and the observed standoff distance implies a rather low speed of   km s. This nebula seems to extend to the west. If this traces the actual motion since pulsar birth we require a fairly typical pulsar speed of  km s assuming the true age is the spindown age. To preserve the large nebula standoff, the ambient medium should then have a density , which is plausible for the hot interior of a SNR. Some support for this interpretation comes from the softening of the X-ray spectrum in the western half of the nebula, which could be attributed to synchrotron cooling of relic particles at the pulsar birth site. Alternatively, this outer nebula could be caused by PWNe electrons filling a pre-existing structure in the SNR interior, e.g. density variations in a progenitor wind, so it might not trace the pulsar motion.

Turning to the jet components, it is natural to attribute the flux ratio between the jet and counter jet to Doppler boosting. For a continuous co-linear inner jet/counter-jet we expect , where is the inclination of the jet axis to the line of sight. The spectral fits give and a flux ratio of . However, the spatial fit to the the equatorial structure places it nearly edge-on (), which gives a maximum flux ratio of for large . Of course even a small jet misalignment relaxes this stricture; for , we can accommodate a flux ratio of 1.7 with . Still, with the jets nearly in the plane of the sky large are required for significant Doppler boosting.

A similar argument applies to the outer jets. For the jet an aperture that avoids the bright knot at the end provides counts, while the same size aperture for the counter-jet has counts (not a significant detection). This leads to a fairly large flux ratio of . Of course this cannot be accommodated for an inclination as large as . However, visually the jet and counter-jet do appear to be mis-aligned on the plane of the sky, so a larger counter-jet inclination, allowing larger Doppler de-boosting, does seem plausible. For example, for the observed jet spectrum () any angle can be accommodated for .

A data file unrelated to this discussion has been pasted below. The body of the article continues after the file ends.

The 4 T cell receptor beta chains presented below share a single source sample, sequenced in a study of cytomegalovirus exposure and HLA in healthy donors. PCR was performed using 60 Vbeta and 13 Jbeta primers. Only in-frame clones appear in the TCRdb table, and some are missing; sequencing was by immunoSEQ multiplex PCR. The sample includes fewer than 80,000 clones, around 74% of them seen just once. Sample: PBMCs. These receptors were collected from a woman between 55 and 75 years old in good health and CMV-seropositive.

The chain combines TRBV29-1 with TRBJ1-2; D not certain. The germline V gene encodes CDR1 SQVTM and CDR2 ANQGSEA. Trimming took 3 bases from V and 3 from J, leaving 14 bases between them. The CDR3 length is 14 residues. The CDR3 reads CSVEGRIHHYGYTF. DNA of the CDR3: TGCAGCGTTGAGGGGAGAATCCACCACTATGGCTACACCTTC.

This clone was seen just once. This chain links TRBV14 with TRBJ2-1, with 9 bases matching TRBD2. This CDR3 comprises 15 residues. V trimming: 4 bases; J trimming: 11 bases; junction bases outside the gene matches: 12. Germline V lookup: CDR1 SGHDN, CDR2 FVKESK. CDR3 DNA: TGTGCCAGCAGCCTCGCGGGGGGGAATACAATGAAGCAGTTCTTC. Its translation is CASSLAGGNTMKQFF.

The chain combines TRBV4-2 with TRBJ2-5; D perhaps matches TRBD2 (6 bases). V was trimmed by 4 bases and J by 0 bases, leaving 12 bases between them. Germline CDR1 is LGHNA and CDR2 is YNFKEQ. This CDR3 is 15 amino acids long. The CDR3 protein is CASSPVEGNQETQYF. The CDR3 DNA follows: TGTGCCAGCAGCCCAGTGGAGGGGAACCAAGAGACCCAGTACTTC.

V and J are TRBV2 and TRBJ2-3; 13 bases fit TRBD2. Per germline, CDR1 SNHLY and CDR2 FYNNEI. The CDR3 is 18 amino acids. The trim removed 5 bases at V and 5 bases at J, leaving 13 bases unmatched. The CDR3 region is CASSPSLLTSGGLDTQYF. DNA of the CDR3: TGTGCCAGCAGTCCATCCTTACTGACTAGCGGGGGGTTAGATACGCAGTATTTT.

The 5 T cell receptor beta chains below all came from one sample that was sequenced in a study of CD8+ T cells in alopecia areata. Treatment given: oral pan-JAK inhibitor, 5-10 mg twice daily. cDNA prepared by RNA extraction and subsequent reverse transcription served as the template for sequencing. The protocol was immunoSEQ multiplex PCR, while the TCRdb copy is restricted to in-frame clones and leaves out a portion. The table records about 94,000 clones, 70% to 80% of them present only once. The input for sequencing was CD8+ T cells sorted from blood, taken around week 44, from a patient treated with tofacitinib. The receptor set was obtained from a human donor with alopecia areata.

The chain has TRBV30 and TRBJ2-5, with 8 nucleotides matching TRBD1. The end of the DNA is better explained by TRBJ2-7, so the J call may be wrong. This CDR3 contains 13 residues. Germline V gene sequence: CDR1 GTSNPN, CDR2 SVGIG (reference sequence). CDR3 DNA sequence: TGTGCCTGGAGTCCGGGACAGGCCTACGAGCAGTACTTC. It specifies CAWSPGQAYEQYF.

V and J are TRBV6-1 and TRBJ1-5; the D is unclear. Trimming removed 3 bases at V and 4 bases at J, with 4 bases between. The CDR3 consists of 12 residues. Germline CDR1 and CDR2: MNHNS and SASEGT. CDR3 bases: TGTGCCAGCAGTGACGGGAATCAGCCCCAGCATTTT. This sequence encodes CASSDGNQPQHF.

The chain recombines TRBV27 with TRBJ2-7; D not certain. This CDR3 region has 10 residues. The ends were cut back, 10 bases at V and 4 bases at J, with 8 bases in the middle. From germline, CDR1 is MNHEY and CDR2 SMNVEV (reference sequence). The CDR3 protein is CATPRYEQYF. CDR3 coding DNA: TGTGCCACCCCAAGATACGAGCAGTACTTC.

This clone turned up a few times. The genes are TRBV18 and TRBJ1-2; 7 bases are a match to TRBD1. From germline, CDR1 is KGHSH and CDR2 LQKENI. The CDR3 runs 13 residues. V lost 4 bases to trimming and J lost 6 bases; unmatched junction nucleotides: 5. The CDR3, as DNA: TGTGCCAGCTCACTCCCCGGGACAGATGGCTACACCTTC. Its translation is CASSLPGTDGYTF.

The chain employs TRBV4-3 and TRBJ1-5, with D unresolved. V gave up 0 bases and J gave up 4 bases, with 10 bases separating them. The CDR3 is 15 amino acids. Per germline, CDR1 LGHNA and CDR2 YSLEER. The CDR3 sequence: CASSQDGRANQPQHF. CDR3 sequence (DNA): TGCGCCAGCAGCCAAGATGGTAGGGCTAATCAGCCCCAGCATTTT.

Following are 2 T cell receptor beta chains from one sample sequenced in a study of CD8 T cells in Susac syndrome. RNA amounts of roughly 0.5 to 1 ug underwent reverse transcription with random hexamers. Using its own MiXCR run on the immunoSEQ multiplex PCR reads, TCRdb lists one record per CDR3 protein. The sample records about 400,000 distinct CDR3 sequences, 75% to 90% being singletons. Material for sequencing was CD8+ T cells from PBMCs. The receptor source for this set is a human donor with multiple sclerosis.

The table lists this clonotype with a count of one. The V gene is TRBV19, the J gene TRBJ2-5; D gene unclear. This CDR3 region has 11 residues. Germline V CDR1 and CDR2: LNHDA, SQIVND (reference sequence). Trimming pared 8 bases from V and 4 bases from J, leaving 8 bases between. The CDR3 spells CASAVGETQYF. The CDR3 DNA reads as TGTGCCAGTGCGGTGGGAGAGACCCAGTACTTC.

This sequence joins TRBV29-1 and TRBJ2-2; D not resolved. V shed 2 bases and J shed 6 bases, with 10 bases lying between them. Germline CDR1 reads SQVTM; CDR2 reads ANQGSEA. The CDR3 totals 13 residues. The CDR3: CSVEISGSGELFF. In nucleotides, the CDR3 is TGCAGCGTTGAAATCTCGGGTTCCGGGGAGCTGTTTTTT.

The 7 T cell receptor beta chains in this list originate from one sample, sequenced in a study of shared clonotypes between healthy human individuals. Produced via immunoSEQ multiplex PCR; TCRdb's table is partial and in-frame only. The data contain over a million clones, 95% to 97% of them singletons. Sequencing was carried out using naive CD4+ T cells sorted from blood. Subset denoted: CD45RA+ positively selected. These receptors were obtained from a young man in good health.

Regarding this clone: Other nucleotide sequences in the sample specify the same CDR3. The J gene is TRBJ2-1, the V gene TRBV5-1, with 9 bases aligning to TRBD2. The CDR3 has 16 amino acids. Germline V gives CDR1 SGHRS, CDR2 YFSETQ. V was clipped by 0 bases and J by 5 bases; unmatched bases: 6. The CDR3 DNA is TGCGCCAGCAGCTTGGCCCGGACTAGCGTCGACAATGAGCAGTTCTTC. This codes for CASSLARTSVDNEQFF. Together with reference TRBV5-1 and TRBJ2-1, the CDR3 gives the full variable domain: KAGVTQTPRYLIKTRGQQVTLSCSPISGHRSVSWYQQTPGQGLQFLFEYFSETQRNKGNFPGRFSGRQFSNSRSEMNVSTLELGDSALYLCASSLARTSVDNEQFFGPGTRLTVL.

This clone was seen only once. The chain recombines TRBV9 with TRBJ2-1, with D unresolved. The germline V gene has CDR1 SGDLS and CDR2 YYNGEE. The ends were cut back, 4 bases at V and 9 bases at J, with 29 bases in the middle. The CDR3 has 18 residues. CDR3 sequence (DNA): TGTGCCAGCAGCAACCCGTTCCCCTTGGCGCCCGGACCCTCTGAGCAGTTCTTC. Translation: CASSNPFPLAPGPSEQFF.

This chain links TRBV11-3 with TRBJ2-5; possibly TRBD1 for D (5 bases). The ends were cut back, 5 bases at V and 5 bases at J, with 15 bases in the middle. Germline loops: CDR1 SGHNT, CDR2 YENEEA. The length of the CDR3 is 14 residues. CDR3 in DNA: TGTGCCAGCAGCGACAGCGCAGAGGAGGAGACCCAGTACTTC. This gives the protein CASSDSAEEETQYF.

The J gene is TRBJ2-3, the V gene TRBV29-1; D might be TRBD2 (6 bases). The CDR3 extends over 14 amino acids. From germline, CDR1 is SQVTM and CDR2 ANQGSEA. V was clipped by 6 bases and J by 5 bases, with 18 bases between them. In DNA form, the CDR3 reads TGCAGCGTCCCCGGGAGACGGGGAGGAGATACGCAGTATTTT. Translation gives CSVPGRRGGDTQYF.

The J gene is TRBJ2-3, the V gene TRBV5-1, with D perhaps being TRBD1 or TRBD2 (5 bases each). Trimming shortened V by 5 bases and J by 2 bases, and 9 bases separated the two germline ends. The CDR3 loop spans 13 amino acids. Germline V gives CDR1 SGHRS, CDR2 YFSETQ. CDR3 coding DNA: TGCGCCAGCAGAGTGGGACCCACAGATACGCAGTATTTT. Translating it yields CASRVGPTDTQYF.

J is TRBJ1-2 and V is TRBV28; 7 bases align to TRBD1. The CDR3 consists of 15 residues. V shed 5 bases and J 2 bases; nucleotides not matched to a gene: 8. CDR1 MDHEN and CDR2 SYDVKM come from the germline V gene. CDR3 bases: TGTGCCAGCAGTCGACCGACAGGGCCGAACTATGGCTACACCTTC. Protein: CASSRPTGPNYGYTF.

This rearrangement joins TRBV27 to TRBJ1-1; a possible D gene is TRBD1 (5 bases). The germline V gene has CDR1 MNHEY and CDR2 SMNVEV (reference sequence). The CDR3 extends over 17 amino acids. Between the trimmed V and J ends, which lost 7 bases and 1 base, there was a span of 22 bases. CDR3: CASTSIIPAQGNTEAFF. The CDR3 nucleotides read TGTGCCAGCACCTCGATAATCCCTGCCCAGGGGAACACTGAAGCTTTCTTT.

In view of the possible jet variability noted above, none of these flux ratio constraints should be taken too seriously. However, if we do attribute the faintness of the outer counter-jet to Doppler boosting, then the presence of a terminal knot for both the jet and counter-jet could be due to a termination shock, resulting in slower flow with more isotropic emission. The outer nebula is somewhat brighter in a region around the PWN and perhaps this marks the flow boundary where the jets terminate. This would be reasonable if they lie close to the plane of the sky. In any case the termination probably lies well within the envelope of the ‘outer nebula;’ with the jets only half the length of the outer nebula radius, an implausibly small inclination of would be required to make their projected length as small as observed.

3.4 Energetics and Spectral Results

The observed spectral softening from the inner to the outer nebula (Figure 5) suggests aging of the synchrotron population on the flow time. At radio frequencies, however, the dominant population should be uncooled with a spectral index . An examination of the 1.4GHz DRAO Galactic Plane Survey continuum maps (English et al., 1998) shows a 3 mJy source at the position of J2021, not clearly resolved at the arcmin GPS resolution. Since the pulsar itself provides only 0.1 mJy at 1.4 GHz, we interpret this as PWN emission.

Figure 5: PWN synchrotron cooling. Here we show the radial softening of the PWN X-ray spectrum (see Table 2). For the dominant flux of the outer nebula we extrapolate to the observed radio flux with a =0.5 cooling break.